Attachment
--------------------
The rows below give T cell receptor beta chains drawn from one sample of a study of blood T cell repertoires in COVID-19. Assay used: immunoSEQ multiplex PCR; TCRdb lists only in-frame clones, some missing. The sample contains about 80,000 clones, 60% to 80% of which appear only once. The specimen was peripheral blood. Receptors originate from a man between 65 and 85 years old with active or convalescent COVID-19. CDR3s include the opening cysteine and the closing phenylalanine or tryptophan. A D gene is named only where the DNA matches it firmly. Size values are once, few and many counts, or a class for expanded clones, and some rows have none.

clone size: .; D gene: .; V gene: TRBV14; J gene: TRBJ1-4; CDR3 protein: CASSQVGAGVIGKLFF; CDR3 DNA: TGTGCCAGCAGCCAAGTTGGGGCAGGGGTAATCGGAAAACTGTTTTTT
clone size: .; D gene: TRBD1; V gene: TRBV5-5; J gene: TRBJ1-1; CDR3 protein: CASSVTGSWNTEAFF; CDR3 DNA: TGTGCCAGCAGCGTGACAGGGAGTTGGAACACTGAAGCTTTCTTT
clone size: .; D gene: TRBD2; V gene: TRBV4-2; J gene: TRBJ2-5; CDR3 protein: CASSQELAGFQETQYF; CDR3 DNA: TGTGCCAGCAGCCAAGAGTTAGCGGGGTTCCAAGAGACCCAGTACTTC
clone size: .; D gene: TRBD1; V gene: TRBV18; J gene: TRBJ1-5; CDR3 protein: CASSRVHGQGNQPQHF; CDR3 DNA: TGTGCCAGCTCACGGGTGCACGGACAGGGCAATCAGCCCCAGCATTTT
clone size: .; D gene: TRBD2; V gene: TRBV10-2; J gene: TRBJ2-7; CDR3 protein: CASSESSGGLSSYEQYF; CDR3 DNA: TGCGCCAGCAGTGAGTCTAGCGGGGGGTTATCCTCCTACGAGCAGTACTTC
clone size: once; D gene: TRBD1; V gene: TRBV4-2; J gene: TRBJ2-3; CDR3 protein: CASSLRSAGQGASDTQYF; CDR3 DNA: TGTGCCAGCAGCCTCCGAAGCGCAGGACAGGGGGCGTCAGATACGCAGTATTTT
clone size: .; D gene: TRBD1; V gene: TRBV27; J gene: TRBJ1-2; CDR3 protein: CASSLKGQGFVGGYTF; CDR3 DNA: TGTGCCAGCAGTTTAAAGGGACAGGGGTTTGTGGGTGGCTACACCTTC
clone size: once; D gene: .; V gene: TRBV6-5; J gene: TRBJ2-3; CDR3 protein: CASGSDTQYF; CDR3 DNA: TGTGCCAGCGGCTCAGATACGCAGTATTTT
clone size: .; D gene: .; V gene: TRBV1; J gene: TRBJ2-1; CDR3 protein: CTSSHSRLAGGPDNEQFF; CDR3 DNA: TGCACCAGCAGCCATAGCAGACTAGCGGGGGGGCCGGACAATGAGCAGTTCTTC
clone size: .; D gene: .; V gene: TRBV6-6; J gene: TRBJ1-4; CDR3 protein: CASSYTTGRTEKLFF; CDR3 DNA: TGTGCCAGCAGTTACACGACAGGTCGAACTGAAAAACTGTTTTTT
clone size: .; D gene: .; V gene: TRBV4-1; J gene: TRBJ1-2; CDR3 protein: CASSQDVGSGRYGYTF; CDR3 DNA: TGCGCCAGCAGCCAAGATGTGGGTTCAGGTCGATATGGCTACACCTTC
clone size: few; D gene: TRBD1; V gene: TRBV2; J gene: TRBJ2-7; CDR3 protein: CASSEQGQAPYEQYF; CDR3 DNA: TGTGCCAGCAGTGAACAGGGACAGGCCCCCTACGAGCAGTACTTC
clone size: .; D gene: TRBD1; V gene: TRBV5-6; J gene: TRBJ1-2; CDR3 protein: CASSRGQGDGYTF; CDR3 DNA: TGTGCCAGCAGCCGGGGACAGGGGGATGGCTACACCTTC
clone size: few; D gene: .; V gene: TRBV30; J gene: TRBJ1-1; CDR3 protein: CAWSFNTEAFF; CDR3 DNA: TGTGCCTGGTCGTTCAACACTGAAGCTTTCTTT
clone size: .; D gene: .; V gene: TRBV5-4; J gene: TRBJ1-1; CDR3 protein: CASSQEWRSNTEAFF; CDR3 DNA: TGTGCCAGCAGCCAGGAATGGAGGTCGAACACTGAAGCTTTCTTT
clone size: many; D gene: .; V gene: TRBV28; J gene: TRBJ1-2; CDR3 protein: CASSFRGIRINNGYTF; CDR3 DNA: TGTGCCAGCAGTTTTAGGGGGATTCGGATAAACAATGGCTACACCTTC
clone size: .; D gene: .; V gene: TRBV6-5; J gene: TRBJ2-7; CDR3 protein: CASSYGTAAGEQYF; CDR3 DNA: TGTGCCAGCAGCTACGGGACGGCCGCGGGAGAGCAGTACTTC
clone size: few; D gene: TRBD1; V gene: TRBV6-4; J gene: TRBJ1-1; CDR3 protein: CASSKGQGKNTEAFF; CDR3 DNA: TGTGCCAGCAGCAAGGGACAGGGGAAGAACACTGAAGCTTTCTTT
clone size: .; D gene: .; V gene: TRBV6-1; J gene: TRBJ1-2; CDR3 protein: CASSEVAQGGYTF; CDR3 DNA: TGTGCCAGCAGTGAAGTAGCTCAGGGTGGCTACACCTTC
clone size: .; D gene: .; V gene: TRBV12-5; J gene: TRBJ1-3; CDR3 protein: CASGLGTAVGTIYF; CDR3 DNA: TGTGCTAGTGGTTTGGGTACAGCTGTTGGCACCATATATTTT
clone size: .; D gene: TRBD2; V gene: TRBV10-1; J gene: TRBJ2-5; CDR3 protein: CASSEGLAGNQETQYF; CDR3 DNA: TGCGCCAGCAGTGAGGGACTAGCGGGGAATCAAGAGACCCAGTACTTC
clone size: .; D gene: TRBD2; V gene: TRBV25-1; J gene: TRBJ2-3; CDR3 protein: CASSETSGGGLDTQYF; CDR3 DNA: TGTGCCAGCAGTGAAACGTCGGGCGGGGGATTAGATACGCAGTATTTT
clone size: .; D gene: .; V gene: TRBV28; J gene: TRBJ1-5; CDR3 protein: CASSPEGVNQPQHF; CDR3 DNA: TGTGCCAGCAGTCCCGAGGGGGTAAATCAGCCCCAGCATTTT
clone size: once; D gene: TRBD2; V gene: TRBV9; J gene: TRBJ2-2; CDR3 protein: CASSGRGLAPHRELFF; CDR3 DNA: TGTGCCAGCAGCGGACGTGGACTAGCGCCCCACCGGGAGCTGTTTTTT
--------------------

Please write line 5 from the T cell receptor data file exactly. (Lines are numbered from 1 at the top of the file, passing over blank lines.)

clone size: .; D gene: TRBD1; V gene: TRBV18; J gene: TRBJ1-5; CDR3 protein: CASSRVHGQGNQPQHF; CDR3 DNA: TGTGCCAGCTCACGGGTGCACGGACAGGGCAATCAGCCCCAGCATTTT